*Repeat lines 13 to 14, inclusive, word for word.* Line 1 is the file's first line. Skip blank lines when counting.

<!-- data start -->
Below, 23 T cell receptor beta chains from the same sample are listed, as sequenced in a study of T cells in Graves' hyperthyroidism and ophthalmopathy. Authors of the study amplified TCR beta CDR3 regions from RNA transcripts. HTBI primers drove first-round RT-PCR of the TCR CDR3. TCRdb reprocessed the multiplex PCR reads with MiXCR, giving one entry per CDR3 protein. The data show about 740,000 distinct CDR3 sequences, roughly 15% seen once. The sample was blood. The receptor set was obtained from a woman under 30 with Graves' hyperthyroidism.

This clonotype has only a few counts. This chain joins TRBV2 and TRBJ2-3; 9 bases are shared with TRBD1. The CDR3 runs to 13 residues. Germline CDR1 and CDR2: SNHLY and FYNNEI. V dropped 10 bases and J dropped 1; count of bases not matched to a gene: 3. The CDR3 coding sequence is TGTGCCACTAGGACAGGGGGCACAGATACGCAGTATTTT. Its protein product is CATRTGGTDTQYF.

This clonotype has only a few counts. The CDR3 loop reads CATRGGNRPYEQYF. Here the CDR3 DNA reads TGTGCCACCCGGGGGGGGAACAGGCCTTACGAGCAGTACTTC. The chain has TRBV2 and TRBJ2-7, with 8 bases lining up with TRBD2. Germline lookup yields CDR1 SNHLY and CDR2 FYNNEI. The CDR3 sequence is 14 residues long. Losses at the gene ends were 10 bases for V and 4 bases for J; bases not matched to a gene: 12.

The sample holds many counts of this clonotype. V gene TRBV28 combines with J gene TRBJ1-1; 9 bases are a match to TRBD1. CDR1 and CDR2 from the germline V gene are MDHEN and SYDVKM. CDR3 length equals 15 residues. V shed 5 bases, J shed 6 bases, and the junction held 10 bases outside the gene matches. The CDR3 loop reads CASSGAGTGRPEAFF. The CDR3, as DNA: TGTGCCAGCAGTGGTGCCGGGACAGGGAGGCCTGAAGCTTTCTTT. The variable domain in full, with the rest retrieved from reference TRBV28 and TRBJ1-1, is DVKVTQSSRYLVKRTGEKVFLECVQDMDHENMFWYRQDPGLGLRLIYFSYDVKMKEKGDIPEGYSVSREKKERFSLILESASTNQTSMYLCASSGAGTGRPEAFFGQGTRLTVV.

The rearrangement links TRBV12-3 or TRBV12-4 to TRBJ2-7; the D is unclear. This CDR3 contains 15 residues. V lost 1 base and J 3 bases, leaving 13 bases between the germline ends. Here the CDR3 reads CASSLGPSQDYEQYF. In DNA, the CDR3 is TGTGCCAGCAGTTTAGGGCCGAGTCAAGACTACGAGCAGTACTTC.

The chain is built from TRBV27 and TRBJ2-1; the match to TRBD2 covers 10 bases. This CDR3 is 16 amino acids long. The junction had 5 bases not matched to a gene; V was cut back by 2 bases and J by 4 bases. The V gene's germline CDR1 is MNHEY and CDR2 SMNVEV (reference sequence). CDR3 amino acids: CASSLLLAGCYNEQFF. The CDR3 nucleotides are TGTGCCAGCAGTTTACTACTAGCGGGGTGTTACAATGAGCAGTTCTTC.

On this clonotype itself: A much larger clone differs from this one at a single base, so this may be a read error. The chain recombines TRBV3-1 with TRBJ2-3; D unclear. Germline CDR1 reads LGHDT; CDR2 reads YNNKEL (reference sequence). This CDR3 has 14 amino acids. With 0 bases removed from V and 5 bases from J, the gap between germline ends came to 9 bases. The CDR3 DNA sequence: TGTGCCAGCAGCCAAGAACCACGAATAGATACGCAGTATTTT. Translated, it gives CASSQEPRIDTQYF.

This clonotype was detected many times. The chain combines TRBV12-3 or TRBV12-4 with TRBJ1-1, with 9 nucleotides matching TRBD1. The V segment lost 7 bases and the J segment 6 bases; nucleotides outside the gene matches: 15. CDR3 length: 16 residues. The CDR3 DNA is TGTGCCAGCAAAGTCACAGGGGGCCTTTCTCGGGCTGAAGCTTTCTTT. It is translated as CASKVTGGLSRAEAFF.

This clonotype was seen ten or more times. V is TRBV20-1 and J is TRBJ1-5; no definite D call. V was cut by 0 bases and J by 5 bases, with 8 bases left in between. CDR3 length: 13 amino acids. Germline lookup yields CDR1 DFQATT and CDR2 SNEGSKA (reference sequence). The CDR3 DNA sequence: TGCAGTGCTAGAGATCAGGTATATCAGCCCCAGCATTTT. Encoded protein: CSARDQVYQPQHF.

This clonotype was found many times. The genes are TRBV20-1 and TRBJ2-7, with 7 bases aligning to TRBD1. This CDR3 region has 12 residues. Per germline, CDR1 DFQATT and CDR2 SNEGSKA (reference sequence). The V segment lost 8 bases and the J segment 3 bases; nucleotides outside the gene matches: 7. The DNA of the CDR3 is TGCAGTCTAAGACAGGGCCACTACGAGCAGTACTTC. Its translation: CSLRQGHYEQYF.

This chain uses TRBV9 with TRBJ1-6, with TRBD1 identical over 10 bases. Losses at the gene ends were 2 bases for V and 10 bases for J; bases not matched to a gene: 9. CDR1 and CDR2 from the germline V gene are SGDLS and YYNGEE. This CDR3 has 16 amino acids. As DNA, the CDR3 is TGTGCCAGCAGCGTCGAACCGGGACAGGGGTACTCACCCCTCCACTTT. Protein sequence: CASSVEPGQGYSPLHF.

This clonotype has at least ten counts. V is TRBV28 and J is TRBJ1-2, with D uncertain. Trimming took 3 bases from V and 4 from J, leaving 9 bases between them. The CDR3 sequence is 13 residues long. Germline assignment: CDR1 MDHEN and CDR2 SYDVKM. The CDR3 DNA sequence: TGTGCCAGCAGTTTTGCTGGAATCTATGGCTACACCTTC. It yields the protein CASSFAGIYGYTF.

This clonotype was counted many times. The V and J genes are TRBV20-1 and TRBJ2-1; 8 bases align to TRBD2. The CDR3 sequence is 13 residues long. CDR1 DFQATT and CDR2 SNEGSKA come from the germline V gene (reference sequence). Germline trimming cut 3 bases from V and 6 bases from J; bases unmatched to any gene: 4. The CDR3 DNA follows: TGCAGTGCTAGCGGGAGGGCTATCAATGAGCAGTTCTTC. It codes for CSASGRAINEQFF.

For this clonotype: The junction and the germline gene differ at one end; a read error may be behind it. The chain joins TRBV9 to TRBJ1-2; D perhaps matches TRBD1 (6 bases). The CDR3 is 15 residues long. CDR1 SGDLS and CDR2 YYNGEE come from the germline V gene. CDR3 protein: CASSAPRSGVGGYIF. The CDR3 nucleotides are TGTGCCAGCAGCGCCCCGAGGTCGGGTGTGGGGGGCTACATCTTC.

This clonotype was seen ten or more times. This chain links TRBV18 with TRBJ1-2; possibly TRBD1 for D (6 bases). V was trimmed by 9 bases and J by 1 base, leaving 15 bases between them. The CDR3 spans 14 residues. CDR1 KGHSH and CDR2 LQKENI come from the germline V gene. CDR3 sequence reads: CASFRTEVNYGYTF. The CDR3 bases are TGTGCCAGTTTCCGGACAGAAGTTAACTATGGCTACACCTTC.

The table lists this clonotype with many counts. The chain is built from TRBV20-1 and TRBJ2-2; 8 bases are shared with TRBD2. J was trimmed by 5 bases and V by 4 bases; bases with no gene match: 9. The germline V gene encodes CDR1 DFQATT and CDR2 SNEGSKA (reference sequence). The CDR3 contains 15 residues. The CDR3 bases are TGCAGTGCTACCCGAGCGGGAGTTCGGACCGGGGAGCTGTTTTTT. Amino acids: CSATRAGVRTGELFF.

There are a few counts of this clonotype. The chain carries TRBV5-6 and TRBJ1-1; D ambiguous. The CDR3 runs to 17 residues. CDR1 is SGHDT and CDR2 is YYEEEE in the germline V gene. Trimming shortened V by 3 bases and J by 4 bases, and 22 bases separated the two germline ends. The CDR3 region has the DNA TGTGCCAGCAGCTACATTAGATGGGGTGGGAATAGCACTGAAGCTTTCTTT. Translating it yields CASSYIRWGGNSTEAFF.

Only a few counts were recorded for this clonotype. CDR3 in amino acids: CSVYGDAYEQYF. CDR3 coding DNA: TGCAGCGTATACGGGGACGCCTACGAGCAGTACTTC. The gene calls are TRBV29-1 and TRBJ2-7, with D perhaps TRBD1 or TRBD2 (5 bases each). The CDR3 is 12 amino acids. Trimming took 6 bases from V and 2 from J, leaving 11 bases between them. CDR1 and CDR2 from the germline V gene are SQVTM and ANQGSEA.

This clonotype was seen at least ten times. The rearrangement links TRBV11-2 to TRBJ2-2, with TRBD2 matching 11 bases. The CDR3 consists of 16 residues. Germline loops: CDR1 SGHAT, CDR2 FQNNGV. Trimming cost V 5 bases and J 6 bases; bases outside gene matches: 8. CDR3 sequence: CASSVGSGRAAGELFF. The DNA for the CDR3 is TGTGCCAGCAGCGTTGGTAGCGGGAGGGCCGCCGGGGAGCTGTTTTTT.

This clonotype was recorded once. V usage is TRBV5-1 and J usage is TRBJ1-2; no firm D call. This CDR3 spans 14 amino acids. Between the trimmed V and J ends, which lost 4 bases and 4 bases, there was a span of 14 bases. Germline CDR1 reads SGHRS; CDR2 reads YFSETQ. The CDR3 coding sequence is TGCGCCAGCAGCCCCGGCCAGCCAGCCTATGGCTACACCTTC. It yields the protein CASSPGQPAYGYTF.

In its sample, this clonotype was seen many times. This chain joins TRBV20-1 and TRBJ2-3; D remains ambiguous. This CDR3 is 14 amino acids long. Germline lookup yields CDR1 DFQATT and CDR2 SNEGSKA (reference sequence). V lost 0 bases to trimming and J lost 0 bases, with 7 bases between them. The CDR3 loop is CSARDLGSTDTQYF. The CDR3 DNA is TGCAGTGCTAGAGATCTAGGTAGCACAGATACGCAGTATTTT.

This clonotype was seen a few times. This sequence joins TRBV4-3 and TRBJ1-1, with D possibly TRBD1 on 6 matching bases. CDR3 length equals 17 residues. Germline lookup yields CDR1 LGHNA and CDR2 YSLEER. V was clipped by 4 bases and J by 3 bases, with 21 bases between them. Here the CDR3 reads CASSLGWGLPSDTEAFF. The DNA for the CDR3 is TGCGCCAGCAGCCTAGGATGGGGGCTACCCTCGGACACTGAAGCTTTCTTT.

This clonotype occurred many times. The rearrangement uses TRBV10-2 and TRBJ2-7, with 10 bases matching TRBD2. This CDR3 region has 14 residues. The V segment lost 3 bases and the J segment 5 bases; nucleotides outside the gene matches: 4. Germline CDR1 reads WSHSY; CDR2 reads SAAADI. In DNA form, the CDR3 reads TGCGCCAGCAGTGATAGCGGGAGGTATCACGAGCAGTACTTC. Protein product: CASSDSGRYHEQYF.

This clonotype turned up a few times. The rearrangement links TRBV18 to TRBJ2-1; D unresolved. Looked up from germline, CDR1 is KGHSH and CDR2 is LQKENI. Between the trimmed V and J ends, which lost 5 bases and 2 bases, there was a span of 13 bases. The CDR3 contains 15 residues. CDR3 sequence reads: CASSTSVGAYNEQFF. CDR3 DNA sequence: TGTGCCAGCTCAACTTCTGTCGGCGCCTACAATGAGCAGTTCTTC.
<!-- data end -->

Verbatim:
This clonotype was counted many times. The V and J genes are TRBV20-1 and TRBJ2-1; 8 bases align to TRBD2. The CDR3 sequence is 13 residues long. CDR1 DFQATT and CDR2 SNEGSKA come from the germline V gene (reference sequence). Germline trimming cut 3 bases from V and 6 bases from J; bases unmatched to any gene: 4. The CDR3 DNA follows: TGCAGTGCTAGCGGGAGGGCTATCAATGAGCAGTTCTTC. It codes for CSASGRAINEQFF.

For this clonotype: The junction and the germline gene differ at one end; a read error may be behind it. The chain joins TRBV9 to TRBJ1-2; D perhaps matches TRBD1 (6 bases). The CDR3 is 15 residues long. CDR1 SGDLS and CDR2 YYNGEE come from the germline V gene. CDR3 protein: CASSAPRSGVGGYIF. The CDR3 nucleotides are TGTGCCAGCAGCGCCCCGAGGTCGGGTGTGGGGGGCTACATCTTC.